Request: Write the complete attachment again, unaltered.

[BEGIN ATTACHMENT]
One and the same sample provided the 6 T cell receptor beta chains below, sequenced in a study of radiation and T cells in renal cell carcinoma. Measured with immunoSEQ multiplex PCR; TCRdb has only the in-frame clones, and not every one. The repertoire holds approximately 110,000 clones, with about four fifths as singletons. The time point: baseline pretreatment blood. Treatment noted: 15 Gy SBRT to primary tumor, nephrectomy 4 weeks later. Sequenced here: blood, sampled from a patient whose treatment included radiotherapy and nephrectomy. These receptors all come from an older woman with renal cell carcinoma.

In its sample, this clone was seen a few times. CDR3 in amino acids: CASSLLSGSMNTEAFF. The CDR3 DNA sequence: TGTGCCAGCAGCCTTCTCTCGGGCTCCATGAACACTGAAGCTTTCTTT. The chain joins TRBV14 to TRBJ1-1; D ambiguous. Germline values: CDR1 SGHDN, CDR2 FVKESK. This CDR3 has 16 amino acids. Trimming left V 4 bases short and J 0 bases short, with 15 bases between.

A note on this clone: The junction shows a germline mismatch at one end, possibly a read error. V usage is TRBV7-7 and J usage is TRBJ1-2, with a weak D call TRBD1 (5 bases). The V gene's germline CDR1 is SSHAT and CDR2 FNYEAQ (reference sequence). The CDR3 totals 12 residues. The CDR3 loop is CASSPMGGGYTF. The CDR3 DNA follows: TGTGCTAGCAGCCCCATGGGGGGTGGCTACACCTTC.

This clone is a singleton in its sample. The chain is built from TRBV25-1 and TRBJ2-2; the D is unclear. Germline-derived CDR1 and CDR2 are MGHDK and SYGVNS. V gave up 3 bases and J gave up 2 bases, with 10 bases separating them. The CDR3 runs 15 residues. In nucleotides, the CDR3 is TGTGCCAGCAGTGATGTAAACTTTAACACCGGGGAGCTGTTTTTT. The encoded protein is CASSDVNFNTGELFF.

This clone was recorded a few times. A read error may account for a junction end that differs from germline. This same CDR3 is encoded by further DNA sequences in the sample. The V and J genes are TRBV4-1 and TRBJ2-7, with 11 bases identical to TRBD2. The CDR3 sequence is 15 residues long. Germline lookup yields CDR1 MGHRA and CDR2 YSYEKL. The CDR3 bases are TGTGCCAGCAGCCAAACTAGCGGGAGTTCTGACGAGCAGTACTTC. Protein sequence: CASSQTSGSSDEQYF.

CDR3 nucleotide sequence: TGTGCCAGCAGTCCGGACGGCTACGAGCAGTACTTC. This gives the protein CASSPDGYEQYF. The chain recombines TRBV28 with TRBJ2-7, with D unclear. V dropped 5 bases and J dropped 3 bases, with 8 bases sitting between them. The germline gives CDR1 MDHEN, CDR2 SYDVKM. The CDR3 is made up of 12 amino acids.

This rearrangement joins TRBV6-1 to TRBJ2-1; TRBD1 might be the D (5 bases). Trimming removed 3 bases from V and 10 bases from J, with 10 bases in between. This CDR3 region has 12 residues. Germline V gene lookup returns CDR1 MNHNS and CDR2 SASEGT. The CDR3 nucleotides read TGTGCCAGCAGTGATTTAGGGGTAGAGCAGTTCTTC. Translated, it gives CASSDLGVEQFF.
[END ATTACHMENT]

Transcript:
One and the same sample provided the 6 T cell receptor beta chains below, sequenced in a study of radiation and T cells in renal cell carcinoma. Measured with immunoSEQ multiplex PCR; TCRdb has only the in-frame clones, and not every one. The repertoire holds approximately 110,000 clones, with about four fifths as singletons. The time point: baseline pretreatment blood. Treatment noted: 15 Gy SBRT to primary tumor, nephrectomy 4 weeks later. Sequenced here: blood, sampled from a patient whose treatment included radiotherapy and nephrectomy. These receptors all come from an older woman with renal cell carcinoma.

In its sample, this clone was seen a few times. CDR3 in amino acids: CASSLLSGSMNTEAFF. The CDR3 DNA sequence: TGTGCCAGCAGCCTTCTCTCGGGCTCCATGAACACTGAAGCTTTCTTT. The chain joins TRBV14 to TRBJ1-1; D ambiguous. Germline values: CDR1 SGHDN, CDR2 FVKESK. This CDR3 has 16 amino acids. Trimming left V 4 bases short and J 0 bases short, with 15 bases between.

A note on this clone: The junction shows a germline mismatch at one end, possibly a read error. V usage is TRBV7-7 and J usage is TRBJ1-2, with a weak D call TRBD1 (5 bases). The V gene's germline CDR1 is SSHAT and CDR2 FNYEAQ (reference sequence). The CDR3 totals 12 residues. The CDR3 loop is CASSPMGGGYTF. The CDR3 DNA follows: TGTGCTAGCAGCCCCATGGGGGGTGGCTACACCTTC.

This clone is a singleton in its sample. The chain is built from TRBV25-1 and TRBJ2-2; the D is unclear. Germline-derived CDR1 and CDR2 are MGHDK and SYGVNS. V gave up 3 bases and J gave up 2 bases, with 10 bases separating them. The CDR3 runs 15 residues. In nucleotides, the CDR3 is TGTGCCAGCAGTGATGTAAACTTTAACACCGGGGAGCTGTTTTTT. The encoded protein is CASSDVNFNTGELFF.

This clone was recorded a few times. A read error may account for a junction end that differs from germline. This same CDR3 is encoded by further DNA sequences in the sample. The V and J genes are TRBV4-1 and TRBJ2-7, with 11 bases identical to TRBD2. The CDR3 sequence is 15 residues long. Germline lookup yields CDR1 MGHRA and CDR2 YSYEKL. The CDR3 bases are TGTGCCAGCAGCCAAACTAGCGGGAGTTCTGACGAGCAGTACTTC. Protein sequence: CASSQTSGSSDEQYF.

CDR3 nucleotide sequence: TGTGCCAGCAGTCCGGACGGCTACGAGCAGTACTTC. This gives the protein CASSPDGYEQYF. The chain recombines TRBV28 with TRBJ2-7, with D unclear. V dropped 5 bases and J dropped 3 bases, with 8 bases sitting between them. The germline gives CDR1 MDHEN, CDR2 SYDVKM. The CDR3 is made up of 12 amino acids.

This rearrangement joins TRBV6-1 to TRBJ2-1; TRBD1 might be the D (5 bases). Trimming removed 3 bases from V and 10 bases from J, with 10 bases in between. This CDR3 region has 12 residues. Germline V gene lookup returns CDR1 MNHNS and CDR2 SASEGT. The CDR3 nucleotides read TGTGCCAGCAGTGATTTAGGGGTAGAGCAGTTCTTC. Translated, it gives CASSDLGVEQFF.